CfP holds nonviolent Freedom Marches on the first Friday of every month to protest at Israeli occupation of the West Bank.


On 19 May, 200 Palestinian and 200 Israeli women held ‘Grassroots Peace Negotiations’ in downtown Tel Aviv, Israel. The talks, organised by the Leon Charney Resolution Centre, aimed to formulate solutions to the conflict.

There have been dozens of such grassroots Palestinian-Israeli peace conferences over the years, many organised by ‘Minds for Peace’. The Israeli group held an Israeli-Palestinian ‘Congress of the People’, with perhaps 2,000 people, in Rabin Square, Tel Aviv, on 17 March.

The 19 May event was the first women’s grassroots peace congress.


On 27 March, two 19-year-old Israeli women, Tamar Zeevi and Tamar Alon, reported to Tel Hashomer army base and once again refused compulsory military service – because of their opposition to Israel’s actions in the West Bank.

By this point, both women had served five prison sentences and spent over 110 days in prison for refusing military service.
This time, Zeevi was given conscientious objector (CO) status and released, while Alon was sent back to jail.

Mesarvot, an organisation of feminist army refusers, said it was the first time in 15 years that the army had recognised an ‘occupation-refuser’ as a CO.


The Palestinian Solidarity Campaign is sending a new legal opinion on the British government’s antisemitism definition to every public body in the UK.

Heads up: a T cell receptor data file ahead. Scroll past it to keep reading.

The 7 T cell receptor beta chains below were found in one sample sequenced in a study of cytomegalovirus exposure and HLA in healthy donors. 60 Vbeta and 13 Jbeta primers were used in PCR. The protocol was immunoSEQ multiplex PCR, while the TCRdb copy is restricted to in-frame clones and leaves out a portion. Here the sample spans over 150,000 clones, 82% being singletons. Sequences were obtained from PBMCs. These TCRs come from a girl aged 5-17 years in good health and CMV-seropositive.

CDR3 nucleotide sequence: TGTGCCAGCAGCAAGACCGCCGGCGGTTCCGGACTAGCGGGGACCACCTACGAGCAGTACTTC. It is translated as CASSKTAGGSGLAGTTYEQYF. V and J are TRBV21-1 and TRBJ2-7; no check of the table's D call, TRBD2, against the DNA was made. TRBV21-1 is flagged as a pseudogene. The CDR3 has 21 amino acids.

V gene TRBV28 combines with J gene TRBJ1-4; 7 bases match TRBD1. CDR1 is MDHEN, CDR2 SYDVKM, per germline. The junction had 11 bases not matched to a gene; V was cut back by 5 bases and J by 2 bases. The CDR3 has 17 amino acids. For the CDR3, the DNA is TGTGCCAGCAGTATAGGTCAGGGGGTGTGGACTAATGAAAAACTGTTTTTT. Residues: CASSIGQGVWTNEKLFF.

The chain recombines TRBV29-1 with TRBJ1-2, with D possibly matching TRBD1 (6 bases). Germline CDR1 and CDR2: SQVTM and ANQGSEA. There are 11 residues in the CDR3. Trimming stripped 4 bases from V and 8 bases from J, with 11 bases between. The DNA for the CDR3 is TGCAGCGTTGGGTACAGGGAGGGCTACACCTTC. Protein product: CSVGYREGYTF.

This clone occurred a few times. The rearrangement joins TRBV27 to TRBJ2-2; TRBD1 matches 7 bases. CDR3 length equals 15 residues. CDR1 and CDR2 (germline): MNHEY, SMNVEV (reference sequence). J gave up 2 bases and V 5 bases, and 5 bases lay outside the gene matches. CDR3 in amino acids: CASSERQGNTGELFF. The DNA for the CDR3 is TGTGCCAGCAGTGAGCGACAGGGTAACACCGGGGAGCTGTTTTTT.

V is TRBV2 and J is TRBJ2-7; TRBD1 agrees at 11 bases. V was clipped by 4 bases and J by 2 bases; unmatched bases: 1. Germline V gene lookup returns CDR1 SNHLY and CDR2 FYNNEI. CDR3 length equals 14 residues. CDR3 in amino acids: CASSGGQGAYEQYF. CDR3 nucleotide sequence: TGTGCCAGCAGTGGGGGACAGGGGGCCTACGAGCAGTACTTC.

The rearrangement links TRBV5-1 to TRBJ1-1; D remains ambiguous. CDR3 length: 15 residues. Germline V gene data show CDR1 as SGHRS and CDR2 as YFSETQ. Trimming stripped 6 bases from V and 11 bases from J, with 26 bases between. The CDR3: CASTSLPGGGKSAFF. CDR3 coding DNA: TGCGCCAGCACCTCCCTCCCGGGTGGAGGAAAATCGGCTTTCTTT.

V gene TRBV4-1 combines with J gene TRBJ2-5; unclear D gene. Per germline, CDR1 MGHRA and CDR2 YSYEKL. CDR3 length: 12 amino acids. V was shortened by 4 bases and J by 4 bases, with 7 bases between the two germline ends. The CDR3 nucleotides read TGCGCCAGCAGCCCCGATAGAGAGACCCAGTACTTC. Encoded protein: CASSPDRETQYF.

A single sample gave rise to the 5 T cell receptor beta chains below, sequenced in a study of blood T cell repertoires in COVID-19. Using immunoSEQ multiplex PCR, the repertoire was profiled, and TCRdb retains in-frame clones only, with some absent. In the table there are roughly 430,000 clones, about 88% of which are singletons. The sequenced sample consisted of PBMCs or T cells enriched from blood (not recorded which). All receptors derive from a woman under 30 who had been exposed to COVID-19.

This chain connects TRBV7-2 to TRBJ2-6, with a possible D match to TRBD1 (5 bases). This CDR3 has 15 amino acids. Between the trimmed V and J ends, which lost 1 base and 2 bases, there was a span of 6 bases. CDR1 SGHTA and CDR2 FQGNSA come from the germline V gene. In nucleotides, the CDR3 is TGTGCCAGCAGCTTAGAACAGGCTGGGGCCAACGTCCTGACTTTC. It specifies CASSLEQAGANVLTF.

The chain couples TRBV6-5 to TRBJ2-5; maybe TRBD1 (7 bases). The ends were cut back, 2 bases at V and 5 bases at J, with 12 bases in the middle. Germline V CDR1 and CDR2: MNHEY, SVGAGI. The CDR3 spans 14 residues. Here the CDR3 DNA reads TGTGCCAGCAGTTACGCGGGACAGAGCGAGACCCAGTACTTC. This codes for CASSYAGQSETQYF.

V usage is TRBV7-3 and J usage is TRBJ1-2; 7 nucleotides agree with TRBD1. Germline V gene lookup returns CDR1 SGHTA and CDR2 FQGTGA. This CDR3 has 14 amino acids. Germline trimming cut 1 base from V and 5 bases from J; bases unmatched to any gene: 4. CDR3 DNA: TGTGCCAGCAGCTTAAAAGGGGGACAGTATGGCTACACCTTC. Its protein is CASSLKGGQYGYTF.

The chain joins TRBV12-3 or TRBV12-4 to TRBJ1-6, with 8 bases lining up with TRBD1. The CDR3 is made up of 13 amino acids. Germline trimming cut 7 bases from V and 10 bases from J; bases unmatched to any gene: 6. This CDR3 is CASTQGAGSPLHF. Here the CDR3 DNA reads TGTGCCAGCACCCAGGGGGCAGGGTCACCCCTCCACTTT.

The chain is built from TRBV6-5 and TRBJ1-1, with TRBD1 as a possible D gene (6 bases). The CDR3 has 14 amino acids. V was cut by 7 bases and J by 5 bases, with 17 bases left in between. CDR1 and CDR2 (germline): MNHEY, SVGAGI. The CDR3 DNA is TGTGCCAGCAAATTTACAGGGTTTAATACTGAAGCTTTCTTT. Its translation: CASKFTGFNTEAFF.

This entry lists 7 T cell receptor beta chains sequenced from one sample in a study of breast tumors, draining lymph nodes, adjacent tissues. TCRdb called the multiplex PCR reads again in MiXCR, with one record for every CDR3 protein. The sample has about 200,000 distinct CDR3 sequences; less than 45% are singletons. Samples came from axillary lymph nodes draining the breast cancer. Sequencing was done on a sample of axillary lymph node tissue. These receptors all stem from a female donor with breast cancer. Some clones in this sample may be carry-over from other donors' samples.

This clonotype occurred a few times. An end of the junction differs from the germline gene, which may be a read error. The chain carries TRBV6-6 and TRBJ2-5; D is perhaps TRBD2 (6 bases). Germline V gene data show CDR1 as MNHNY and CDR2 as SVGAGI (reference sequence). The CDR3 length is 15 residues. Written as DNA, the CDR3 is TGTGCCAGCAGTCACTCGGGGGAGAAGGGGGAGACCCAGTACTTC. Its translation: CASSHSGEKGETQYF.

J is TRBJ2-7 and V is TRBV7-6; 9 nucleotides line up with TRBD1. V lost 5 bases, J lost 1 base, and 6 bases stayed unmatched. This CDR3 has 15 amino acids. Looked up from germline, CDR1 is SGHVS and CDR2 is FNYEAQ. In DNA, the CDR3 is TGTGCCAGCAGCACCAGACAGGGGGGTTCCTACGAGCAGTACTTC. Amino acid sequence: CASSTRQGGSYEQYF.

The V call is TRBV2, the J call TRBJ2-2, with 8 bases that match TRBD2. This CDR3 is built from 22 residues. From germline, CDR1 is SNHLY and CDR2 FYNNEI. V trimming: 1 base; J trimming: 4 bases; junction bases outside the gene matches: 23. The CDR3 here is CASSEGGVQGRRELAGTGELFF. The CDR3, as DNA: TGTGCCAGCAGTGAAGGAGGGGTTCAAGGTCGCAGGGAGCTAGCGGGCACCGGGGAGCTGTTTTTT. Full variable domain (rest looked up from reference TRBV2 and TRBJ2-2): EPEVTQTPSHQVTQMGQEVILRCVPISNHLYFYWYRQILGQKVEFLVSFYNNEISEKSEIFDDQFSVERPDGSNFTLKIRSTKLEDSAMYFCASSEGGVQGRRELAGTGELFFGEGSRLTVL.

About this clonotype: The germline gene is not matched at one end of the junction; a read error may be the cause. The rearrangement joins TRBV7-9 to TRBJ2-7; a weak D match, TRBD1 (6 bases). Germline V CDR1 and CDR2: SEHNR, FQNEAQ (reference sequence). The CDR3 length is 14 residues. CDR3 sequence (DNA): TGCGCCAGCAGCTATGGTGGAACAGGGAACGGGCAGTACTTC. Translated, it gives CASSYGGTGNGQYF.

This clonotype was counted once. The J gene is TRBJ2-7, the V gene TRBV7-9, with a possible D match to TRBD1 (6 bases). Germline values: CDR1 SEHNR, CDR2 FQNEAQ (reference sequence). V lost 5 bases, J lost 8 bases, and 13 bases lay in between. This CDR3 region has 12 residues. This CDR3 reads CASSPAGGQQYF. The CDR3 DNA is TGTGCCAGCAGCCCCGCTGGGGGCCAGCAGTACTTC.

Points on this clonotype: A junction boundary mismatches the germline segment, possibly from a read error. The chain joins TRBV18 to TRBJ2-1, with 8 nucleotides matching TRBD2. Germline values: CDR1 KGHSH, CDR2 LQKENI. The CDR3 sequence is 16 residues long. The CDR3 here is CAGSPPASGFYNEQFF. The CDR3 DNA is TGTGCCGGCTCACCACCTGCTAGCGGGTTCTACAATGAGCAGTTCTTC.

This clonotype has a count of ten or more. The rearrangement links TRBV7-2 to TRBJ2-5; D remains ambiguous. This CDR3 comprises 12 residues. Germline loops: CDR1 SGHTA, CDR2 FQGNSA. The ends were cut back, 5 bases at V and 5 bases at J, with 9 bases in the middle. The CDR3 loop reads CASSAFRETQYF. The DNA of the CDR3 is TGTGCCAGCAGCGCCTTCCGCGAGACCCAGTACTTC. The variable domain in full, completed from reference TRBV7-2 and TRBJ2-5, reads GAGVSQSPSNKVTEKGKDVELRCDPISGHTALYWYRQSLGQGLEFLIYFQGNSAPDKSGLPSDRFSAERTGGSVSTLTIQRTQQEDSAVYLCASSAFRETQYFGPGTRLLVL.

According to British human rights lawyer Hugh Tomlinson QC, it would be illegal to cancel an event on the grounds that it criticises Israel.

In his view, the government’s own definition of antisemitism would require evidence that the event involved ‘hatred of Jews’. and

Dollar a day

On 4 May, six immigrants detained in a US prison ended a six-day hunger strike after authorities granted their demands at the Northern Oregon regional corrections facility in Wasco county, Oregon, USA.

The action was inspired by waves of hunger strikes since 10 April by immigrants in the North-West detention centre (NWDC) in Tacoma, Washington state.

The NWDC is the largest immigrant detention centre on the US West Coast, housing over 1,500 immigrants awaiting deportation.

The prisoners’ demands include lower prices for goods sold in the prison, increased recreation time, better medical attention and an increase from the $1-a-day wages for working detainees.

Bucking the trend

On 27 April, US radical website AlterNet listed ‘The Top 10 Resistance Victories in Trump’s First 100 Days’ (written by John Cavanagh, Sarah Anderson and Domenica Ghanem).

Among other things, AlterNet pointed out that the massive Women’s March in January ‘changed everything’.

Newly-elected Democratic Congress member Jamie Raskin told them: ‘When we first got sworn in on 3 January, a lot of the Democrats were saying that we had to give Trump’s agenda a chance and confessed to being nervous about taking him on directly. After the inauguration and the Women’s March, everyone was singing a completely different tune.’

More bang for a buck

On 15 May, an escort vehicle with a nuclear convoy broke down near Bicester, holding up a convoy taking warheads from the nuclear bomb factory in Burghfield, Berkshire, to Coulport in Scotland.

More nuclear weapons were moved across England and Scotland in 2016 than in previous years, according to Nukewatch, who monitor nuclear warhead convoys.
The number of convoys was similar, but twice as many were carrying nuclear weapons, Nukewatch estimates.

Nukewatch believes convoys in the first half of 2016 transported the more accurate and destructive upgrade of the Trident Mark 4A warhead, to be loaded onto HMSVengeance.